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March 10, 2004

Comments from the wife, version 3.3

Note from Wil: You can read Anne's Previous Entries here and here.

For the past couple of weeks, I've been on an emotional and physical roller coaster. Several times I have wanted to write about how Kris is doing, but there just hasn't been time. The day after my last post I went to see Kris at City of Hope to check on her after her stem cell transplant and meet a friend to donate platelets together.

I walked into Kris's room just minutes after she received her transplant. I had no idea how it was done. But it's just like receiving a blood transfusion. And for some reason, it smells like garlic through your skin. So I walked into a room that smelled like she just enjoyed Chinese food for lunch. Although I like the smell of Chinese food, I'd been fighting off a huge headache all day so it was a little unsettling.

The stem cells they harvested from Kris had been frozen until she finished her chemo and radiation and was ready to receive the transfusion. Then they do a "flash defrost" and donate them back to her. They were able to get two bags of cells from her so that's what they gave back. They were still a little cold and lowered her body temperature one degree and gave her a huge headache, along with a big wave of nausea. But she made it through. Next was the anticipated sickness and pain she was told she would experience because of all the chemo and radiation she got. It was all done so fast that her body wouldn't catch up to it for a few days. Well, it definitely did.

She spent the past two weeks dealing with major stomach and intestinal issues. Her mouth, throat, stomach and intestines were full of open sores. Her tongue looked like it had been badly burned; almost like parts of it were missing. She could barely open her mouth to talk. She was losing the hair she had been growing back. It was terrible to see her going through all this. But she remained optimistic. Always asking me how our training was going. How the donations were. Making plans to come to San Diego to see us cross the finish line.

While Kris was dealing with all this, I wanted to continue to do everything I could to help. I went in to donate platelets to her the day of her transfusion. Unfortunately, my huge headache stood in the way of them wanting to do it. They told me that if I already didn't feel that well, I'd only feel worse afterwards, so I should just reschedule. I was really disappointed, but I was feeling a bit nauseaus because of my headache, so that was probably the best decision. I rescheduled for that Wednesday.

I was very excited to show up for my appointment. My headache was gone and I was feeling great. They took blood from my left arm to make sure my iron level was alright, then hooked me up on my right arm. If you've never done this before, (that would be me) the needle is attached to a tube that's split in half. The blood comes out in one tube, goes through a machine to separate the platelets, then goes back into you in the other tube. It's amazing to me that they've figured out how to do this. Kris said this is the same way they got her stem cells. I asked the nurse why they can't just do the same thing to separate the cancer out of the blood. She said it really is amazing how far they've come in research, but at the same time be so limited. I told her we were doing this marathon to raise money for research. She thought it was a great idea and that stem cell research really needed more attention. I agreed.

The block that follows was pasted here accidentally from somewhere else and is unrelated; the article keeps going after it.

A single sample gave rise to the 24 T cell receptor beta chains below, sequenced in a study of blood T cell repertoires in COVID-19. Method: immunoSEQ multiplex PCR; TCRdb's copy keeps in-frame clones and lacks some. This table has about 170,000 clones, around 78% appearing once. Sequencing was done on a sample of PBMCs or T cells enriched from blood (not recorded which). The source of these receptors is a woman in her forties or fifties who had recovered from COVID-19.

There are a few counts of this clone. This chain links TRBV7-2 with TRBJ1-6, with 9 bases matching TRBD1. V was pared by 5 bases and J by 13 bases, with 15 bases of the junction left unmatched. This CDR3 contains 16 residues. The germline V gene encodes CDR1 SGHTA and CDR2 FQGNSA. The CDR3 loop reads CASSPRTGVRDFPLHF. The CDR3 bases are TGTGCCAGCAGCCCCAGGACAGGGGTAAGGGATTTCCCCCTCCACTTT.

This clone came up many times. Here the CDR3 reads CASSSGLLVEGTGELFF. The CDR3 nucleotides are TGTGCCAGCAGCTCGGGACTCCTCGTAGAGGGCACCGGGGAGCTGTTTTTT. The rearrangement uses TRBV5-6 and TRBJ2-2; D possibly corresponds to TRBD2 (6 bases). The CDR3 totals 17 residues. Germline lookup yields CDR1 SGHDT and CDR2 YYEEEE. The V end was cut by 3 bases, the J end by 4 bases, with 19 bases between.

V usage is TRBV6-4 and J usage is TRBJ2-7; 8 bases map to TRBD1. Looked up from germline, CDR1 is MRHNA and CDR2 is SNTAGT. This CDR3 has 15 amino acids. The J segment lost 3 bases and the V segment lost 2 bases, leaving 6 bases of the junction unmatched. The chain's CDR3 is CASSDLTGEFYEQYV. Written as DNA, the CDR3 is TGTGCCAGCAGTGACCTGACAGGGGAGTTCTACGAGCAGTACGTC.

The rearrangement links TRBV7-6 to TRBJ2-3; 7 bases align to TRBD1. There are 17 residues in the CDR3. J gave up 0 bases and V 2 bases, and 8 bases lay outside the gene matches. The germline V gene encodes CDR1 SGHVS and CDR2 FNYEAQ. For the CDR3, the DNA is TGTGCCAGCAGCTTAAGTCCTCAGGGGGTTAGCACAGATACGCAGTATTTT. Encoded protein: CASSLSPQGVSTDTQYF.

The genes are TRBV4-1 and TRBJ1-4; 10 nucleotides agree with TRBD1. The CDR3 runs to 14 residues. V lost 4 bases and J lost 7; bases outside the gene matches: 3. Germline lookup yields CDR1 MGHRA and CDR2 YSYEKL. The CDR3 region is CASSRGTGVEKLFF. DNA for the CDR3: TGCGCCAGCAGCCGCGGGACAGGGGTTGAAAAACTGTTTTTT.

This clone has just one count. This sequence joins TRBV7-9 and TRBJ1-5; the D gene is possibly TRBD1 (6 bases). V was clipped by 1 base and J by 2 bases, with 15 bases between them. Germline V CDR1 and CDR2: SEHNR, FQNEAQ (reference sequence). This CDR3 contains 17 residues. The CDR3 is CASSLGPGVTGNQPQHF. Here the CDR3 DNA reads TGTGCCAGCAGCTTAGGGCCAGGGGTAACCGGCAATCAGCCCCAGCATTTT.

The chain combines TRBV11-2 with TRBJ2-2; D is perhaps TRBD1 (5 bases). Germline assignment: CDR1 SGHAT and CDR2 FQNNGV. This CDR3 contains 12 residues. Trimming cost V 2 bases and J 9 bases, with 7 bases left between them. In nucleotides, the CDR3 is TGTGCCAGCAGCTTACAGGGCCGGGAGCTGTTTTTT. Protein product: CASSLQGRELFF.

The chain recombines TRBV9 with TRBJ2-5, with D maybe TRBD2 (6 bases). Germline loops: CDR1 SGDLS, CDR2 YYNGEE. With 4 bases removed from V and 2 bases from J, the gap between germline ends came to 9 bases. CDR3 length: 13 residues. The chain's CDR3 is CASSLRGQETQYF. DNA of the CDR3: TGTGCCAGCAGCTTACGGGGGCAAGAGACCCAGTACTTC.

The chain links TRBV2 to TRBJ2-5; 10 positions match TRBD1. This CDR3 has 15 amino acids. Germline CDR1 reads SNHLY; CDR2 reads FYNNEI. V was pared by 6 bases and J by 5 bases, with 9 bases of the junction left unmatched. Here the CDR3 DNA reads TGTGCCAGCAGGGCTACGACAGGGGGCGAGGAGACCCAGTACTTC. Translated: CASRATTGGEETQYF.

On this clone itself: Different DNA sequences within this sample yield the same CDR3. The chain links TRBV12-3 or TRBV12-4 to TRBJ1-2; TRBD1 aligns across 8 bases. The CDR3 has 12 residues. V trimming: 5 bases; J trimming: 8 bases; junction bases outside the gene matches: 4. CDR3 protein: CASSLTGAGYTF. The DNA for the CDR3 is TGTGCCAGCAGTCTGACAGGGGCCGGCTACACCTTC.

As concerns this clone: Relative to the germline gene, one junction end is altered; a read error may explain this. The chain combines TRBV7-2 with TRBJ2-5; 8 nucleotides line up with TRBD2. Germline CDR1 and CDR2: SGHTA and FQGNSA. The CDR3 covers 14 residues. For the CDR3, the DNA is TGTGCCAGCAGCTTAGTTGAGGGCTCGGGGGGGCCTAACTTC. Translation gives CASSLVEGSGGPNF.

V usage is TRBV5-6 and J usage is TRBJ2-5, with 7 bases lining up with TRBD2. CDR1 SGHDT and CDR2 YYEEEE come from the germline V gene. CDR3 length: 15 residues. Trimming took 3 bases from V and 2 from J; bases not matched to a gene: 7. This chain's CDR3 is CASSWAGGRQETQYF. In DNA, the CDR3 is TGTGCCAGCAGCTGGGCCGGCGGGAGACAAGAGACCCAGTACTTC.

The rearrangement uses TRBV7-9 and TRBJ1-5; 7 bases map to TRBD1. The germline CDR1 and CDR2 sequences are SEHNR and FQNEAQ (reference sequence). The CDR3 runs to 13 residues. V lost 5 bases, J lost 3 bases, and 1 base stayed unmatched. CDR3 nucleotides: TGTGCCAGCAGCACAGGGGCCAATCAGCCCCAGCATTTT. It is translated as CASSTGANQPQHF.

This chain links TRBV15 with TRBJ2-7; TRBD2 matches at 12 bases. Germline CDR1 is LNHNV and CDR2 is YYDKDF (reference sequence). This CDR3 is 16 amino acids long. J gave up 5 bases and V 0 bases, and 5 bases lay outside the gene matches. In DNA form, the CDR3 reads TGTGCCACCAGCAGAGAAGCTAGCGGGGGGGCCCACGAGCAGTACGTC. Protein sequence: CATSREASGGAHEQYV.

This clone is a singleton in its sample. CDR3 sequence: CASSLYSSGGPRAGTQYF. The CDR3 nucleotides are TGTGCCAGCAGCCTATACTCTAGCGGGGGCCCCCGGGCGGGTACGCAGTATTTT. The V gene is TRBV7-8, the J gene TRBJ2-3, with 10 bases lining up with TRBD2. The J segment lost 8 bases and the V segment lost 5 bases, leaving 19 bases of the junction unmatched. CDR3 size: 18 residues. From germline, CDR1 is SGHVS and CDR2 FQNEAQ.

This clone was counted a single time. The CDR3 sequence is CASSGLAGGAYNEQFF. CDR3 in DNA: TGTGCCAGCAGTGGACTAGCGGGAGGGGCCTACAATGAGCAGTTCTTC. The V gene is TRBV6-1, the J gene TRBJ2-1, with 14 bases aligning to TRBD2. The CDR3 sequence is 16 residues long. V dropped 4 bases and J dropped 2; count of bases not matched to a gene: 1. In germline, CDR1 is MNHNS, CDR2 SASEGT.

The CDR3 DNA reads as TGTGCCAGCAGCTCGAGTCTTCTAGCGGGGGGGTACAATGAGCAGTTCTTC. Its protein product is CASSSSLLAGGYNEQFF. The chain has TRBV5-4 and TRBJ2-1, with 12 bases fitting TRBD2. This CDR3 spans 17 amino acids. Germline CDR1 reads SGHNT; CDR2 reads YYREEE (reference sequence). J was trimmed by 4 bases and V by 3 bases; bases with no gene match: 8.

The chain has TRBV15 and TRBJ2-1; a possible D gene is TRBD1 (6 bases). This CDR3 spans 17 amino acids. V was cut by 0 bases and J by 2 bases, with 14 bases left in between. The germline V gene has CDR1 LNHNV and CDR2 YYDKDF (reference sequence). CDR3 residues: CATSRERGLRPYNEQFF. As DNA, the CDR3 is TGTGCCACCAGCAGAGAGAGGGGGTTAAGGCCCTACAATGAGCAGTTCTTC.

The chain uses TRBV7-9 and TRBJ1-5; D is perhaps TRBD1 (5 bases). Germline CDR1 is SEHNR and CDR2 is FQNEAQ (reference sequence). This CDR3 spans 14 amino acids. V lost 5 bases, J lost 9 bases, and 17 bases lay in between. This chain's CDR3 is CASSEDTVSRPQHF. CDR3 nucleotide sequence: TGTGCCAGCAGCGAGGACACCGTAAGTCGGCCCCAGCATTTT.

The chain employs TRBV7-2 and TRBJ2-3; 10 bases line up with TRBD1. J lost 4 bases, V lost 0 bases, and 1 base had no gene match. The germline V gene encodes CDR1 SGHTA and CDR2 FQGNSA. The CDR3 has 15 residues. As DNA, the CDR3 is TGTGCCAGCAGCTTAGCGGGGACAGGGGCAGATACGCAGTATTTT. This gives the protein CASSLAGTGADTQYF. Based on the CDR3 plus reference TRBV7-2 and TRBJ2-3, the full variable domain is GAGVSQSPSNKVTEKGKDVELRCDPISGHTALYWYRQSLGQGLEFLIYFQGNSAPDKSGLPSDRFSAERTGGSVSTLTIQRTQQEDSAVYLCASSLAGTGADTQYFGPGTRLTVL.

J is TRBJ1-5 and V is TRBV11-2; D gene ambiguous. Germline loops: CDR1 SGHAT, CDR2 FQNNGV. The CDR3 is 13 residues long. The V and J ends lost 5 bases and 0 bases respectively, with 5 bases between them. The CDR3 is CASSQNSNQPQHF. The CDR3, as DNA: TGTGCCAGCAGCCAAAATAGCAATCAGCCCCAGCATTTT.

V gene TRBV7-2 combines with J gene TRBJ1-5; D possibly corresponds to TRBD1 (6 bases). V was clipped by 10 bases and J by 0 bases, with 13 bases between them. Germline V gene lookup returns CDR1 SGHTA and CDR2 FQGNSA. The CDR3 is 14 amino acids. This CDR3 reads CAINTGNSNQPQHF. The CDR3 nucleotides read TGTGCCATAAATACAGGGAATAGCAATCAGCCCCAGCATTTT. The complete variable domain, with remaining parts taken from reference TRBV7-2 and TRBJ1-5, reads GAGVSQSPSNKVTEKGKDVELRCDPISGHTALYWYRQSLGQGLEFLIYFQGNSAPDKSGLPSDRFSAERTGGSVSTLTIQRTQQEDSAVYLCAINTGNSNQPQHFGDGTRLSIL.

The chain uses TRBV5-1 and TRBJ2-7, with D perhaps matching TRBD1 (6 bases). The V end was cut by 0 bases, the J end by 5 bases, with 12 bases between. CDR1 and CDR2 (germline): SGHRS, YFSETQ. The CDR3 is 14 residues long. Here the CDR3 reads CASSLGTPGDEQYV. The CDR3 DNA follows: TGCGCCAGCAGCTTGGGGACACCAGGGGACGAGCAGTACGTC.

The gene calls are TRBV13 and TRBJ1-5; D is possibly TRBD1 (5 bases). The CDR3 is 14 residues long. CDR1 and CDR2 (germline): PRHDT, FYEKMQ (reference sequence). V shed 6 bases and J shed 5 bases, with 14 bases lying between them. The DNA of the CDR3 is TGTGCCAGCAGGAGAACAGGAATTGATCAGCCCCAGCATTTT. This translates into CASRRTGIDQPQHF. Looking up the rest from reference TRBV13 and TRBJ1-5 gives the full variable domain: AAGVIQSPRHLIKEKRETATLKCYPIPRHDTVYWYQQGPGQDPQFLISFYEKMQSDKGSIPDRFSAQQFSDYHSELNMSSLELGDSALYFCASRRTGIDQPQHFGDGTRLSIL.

I got started donating platelets, even asking the nurse to take my picture for the website. But about 15 minutes into it, my vein wasn't too happy with the pressure of the blood coming back in. It was causing a big lump and the needle had to be removed. They would try on my left arm. They had commented after my blood test that I was a great candidate for donating platelets (average count is 150 to 350, mine was 358). Unfortuately, those great platelets were making it impossible for them to go back into my left arm vein for anything. So again, I had to reschedule. But it had to be at least five days away because I would have big time bruising (boy were they right about that!). My next try would have me hooked up with both arms. One side to take the blood, the other side to receive it back. I was bummed, but determined to help Kris, so I came back five days later.

Again, I showed up. Excited to help, a little nervous that it wouldn't work. But I figured it would all be fine. I filled out the wierd questionairre again ("have you had sex with a man who's had sex with another drug using man since 1977?" What? Yea, I was in second grade in 1977. But I know they have to be cautious.). The nurses recognized me because now I was on round three. They hooked me up on my right arm to receive the blood back. Then, they hooked up my left arm to take the blood. Everything was good! Veins were looking great! Just start the machine!

Immediately, the machine beeped: "access point pressure low".

"What does that mean?" I asked.